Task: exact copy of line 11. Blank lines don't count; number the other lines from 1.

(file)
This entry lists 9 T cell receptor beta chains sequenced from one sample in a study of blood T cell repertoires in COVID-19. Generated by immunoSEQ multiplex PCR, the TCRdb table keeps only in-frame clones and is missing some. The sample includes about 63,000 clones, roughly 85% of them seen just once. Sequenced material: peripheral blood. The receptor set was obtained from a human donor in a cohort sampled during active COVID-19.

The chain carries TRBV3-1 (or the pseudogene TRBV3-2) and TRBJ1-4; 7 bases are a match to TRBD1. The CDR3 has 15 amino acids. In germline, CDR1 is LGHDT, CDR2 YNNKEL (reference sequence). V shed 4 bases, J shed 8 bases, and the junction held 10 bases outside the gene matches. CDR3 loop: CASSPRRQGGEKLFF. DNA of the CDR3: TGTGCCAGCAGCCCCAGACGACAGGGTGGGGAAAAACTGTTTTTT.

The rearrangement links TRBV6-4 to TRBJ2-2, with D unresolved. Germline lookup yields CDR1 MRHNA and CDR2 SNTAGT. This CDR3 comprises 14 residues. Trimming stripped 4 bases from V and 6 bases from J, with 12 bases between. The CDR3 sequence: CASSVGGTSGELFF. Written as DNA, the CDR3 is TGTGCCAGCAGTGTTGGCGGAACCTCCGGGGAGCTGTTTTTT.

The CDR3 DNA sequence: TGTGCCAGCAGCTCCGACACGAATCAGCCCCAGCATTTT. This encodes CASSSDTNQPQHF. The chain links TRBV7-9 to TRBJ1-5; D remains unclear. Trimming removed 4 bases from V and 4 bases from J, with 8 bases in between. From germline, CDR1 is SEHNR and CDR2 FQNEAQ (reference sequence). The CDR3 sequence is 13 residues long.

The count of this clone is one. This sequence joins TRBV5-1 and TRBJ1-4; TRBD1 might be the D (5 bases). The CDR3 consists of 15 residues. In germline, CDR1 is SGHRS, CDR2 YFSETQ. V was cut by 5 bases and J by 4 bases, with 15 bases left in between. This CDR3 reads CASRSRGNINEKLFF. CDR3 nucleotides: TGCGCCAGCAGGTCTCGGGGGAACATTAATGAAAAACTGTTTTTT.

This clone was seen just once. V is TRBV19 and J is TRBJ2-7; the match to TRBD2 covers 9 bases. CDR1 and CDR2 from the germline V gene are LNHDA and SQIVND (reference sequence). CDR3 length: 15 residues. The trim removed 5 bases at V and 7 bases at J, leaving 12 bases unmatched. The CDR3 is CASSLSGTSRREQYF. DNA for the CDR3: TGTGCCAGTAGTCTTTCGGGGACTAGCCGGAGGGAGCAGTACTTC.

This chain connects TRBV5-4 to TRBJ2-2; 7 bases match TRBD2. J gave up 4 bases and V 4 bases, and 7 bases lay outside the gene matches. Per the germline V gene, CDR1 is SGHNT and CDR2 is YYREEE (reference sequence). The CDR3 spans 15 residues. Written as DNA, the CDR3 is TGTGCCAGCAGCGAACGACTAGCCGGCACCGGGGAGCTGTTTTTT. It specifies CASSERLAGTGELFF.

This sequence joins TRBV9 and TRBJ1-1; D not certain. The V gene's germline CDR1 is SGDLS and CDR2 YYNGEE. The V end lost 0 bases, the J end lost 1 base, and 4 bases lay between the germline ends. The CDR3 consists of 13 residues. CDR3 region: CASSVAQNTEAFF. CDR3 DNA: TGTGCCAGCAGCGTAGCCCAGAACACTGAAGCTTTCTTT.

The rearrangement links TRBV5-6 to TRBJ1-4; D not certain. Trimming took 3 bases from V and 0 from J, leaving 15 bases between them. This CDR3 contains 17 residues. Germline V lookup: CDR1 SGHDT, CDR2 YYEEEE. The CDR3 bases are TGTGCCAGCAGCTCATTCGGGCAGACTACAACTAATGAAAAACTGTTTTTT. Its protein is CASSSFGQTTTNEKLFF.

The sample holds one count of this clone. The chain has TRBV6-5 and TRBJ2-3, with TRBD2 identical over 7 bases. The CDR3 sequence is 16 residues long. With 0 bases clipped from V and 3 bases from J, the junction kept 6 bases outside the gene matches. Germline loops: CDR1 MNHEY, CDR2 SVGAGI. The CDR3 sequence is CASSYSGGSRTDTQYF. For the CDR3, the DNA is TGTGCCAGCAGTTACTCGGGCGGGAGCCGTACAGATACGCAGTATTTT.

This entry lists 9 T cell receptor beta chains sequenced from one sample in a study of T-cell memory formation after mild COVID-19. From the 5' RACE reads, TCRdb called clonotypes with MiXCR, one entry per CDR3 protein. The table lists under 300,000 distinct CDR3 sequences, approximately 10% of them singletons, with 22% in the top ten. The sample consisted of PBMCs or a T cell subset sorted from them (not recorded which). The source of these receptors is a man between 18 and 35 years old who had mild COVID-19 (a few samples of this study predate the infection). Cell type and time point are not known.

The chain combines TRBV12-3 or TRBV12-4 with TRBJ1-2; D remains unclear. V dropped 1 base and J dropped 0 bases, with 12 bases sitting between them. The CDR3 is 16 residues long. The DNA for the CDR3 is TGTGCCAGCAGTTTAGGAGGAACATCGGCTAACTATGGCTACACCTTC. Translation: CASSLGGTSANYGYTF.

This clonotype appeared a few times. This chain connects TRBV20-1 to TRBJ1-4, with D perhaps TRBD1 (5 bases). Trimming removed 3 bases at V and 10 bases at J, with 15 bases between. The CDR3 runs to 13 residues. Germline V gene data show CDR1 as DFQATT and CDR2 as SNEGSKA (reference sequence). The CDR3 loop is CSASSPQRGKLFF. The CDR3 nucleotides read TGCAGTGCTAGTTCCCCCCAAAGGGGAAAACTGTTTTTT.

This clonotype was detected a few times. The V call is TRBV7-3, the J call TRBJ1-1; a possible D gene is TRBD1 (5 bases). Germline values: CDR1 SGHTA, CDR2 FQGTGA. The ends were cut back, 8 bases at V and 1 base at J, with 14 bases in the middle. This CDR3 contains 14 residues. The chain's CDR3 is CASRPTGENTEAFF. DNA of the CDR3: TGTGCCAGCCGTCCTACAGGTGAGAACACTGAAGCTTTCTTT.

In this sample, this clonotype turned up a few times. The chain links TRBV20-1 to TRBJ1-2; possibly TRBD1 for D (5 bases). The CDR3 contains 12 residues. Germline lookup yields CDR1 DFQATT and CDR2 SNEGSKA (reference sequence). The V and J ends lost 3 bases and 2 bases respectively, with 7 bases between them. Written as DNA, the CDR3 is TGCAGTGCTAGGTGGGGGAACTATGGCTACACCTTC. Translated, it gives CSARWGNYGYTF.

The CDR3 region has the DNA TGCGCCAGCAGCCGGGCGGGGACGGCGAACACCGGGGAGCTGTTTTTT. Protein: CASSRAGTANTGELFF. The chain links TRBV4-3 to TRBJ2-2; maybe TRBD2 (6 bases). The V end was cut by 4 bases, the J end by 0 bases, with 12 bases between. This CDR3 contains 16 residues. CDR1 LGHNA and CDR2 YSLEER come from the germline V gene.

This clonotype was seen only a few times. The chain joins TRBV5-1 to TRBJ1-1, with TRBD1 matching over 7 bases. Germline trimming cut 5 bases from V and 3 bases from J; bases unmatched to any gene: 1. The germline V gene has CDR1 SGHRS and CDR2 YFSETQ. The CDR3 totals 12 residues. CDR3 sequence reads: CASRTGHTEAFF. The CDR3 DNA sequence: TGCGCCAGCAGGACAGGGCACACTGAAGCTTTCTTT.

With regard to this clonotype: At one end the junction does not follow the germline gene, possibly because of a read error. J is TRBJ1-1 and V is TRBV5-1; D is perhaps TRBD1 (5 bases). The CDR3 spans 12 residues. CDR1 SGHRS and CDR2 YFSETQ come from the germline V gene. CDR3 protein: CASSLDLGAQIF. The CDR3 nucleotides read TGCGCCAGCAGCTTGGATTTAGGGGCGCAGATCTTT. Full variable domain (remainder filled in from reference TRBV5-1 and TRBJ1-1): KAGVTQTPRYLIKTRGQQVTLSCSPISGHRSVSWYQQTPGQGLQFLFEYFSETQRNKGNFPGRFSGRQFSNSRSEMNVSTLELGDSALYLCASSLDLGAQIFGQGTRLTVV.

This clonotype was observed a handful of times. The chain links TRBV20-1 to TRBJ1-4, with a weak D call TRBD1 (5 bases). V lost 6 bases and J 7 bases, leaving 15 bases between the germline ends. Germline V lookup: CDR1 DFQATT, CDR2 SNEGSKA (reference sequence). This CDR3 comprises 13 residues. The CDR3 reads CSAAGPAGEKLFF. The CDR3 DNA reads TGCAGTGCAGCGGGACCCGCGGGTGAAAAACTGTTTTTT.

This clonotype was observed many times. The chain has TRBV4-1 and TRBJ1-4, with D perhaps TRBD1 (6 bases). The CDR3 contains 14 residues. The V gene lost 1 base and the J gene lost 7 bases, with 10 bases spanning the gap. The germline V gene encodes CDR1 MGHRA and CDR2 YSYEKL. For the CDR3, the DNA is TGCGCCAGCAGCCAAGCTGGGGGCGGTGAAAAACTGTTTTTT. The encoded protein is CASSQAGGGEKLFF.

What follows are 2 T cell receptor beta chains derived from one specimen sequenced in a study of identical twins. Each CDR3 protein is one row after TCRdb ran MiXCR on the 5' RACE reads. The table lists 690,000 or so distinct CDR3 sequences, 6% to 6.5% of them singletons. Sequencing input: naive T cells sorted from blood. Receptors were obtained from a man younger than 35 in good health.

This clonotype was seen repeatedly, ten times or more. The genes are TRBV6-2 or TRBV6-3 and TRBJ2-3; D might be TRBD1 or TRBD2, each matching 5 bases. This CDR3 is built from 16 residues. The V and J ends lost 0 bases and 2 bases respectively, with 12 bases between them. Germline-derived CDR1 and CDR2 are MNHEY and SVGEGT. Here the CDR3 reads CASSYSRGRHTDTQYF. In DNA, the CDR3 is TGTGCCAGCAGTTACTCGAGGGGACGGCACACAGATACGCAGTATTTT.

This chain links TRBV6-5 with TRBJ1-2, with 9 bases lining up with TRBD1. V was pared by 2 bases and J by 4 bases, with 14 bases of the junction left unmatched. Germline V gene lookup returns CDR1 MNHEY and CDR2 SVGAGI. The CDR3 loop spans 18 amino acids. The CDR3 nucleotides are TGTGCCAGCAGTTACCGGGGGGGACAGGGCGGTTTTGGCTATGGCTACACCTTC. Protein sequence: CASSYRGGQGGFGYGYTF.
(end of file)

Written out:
This entry lists 9 T cell receptor beta chains sequenced from one sample in a study of T-cell memory formation after mild COVID-19. From the 5' RACE reads, TCRdb called clonotypes with MiXCR, one entry per CDR3 protein. The table lists under 300,000 distinct CDR3 sequences, approximately 10% of them singletons, with 22% in the top ten. The sample consisted of PBMCs or a T cell subset sorted from them (not recorded which). The source of these receptors is a man between 18 and 35 years old who had mild COVID-19 (a few samples of this study predate the infection). Cell type and time point are not known.